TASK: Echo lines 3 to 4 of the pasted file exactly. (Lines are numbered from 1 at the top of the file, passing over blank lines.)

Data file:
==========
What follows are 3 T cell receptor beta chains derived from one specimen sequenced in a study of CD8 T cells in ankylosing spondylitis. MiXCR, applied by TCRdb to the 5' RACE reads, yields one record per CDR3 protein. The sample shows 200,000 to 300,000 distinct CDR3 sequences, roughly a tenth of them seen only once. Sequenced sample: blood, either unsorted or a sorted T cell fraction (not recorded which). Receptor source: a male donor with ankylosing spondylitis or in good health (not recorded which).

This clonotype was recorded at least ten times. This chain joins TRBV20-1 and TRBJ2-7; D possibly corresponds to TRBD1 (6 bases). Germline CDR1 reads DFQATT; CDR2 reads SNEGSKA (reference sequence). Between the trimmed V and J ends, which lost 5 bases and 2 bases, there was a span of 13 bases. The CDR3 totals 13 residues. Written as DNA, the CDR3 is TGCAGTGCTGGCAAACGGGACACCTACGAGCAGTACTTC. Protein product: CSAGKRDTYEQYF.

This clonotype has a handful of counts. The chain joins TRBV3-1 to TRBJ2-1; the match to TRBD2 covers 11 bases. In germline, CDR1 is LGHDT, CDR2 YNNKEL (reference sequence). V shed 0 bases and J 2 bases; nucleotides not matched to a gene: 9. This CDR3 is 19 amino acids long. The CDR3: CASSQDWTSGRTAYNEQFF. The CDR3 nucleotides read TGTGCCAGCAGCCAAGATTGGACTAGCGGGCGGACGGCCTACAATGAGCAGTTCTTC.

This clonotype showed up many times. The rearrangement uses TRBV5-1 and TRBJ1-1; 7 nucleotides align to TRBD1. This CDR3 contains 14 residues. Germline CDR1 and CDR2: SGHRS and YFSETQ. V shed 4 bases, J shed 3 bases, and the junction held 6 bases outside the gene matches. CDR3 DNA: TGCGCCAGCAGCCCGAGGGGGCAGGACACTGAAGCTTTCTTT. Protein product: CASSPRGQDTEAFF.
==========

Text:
This clonotype has a handful of counts. The chain joins TRBV3-1 to TRBJ2-1; the match to TRBD2 covers 11 bases. In germline, CDR1 is LGHDT, CDR2 YNNKEL (reference sequence). V shed 0 bases and J 2 bases; nucleotides not matched to a gene: 9. This CDR3 is 19 amino acids long. The CDR3: CASSQDWTSGRTAYNEQFF. The CDR3 nucleotides read TGTGCCAGCAGCCAAGATTGGACTAGCGGGCGGACGGCCTACAATGAGCAGTTCTTC.

This clonotype showed up many times. The rearrangement uses TRBV5-1 and TRBJ1-1; 7 nucleotides align to TRBD1. This CDR3 contains 14 residues. Germline CDR1 and CDR2: SGHRS and YFSETQ. V shed 4 bases, J shed 3 bases, and the junction held 6 bases outside the gene matches. CDR3 DNA: TGCGCCAGCAGCCCGAGGGGGCAGGACACTGAAGCTTTCTTT. Protein product: CASSPRGQDTEAFF.